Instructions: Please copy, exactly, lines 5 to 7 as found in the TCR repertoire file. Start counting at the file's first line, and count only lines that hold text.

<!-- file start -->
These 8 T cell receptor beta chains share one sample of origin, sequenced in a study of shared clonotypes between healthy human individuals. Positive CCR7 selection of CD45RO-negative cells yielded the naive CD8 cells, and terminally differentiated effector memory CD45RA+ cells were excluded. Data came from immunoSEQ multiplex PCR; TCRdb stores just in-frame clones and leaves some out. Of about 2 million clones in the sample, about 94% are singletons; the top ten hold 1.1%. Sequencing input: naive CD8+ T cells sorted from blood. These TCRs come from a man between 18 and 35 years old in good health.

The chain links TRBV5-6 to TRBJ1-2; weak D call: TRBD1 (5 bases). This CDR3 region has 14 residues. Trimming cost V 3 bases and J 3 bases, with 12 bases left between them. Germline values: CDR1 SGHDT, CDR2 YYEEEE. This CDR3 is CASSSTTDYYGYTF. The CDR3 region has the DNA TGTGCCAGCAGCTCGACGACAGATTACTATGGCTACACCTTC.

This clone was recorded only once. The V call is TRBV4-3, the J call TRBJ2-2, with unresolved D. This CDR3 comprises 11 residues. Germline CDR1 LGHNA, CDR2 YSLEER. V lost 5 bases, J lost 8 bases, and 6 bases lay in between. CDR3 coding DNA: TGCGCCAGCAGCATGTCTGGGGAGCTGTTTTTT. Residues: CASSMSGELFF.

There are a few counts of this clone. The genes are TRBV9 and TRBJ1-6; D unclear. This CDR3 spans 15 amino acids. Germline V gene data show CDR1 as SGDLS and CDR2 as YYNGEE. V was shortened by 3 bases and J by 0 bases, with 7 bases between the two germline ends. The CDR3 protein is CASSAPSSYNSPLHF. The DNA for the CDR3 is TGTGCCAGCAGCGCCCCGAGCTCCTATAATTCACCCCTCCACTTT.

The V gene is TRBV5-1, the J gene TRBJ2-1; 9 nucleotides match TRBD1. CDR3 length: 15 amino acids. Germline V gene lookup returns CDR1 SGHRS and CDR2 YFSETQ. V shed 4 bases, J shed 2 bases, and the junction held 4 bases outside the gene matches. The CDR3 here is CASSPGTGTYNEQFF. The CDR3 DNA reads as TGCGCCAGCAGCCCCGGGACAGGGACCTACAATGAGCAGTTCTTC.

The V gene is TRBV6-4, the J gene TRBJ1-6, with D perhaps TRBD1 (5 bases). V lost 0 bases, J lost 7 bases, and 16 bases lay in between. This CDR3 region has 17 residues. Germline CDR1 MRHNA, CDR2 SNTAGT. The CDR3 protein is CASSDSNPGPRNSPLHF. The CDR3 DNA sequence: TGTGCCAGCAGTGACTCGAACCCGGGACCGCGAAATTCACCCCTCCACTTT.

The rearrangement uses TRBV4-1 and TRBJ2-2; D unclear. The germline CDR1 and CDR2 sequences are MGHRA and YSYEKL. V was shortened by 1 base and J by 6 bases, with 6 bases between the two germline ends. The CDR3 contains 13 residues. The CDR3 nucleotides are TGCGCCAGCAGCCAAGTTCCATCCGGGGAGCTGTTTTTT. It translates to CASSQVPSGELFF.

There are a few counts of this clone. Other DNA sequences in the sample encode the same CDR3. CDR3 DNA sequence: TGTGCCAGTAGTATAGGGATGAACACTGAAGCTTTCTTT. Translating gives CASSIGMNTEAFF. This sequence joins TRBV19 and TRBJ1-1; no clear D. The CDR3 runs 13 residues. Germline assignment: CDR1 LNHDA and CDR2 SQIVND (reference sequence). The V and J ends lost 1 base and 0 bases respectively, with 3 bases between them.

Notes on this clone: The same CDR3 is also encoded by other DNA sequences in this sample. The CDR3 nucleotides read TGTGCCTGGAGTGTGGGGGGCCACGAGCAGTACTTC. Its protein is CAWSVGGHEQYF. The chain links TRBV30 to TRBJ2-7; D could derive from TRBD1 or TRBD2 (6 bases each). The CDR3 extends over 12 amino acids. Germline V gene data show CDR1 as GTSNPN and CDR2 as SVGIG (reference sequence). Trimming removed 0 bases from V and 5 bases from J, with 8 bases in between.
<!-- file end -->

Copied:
The V gene is TRBV5-1, the J gene TRBJ2-1; 9 nucleotides match TRBD1. CDR3 length: 15 amino acids. Germline V gene lookup returns CDR1 SGHRS and CDR2 YFSETQ. V shed 4 bases, J shed 2 bases, and the junction held 4 bases outside the gene matches. The CDR3 here is CASSPGTGTYNEQFF. The CDR3 DNA reads as TGCGCCAGCAGCCCCGGGACAGGGACCTACAATGAGCAGTTCTTC.

The V gene is TRBV6-4, the J gene TRBJ1-6, with D perhaps TRBD1 (5 bases). V lost 0 bases, J lost 7 bases, and 16 bases lay in between. This CDR3 region has 17 residues. Germline CDR1 MRHNA, CDR2 SNTAGT. The CDR3 protein is CASSDSNPGPRNSPLHF. The CDR3 DNA sequence: TGTGCCAGCAGTGACTCGAACCCGGGACCGCGAAATTCACCCCTCCACTTT.

The rearrangement uses TRBV4-1 and TRBJ2-2; D unclear. The germline CDR1 and CDR2 sequences are MGHRA and YSYEKL. V was shortened by 1 base and J by 6 bases, with 6 bases between the two germline ends. The CDR3 contains 13 residues. The CDR3 nucleotides are TGCGCCAGCAGCCAAGTTCCATCCGGGGAGCTGTTTTTT. It translates to CASSQVPSGELFF.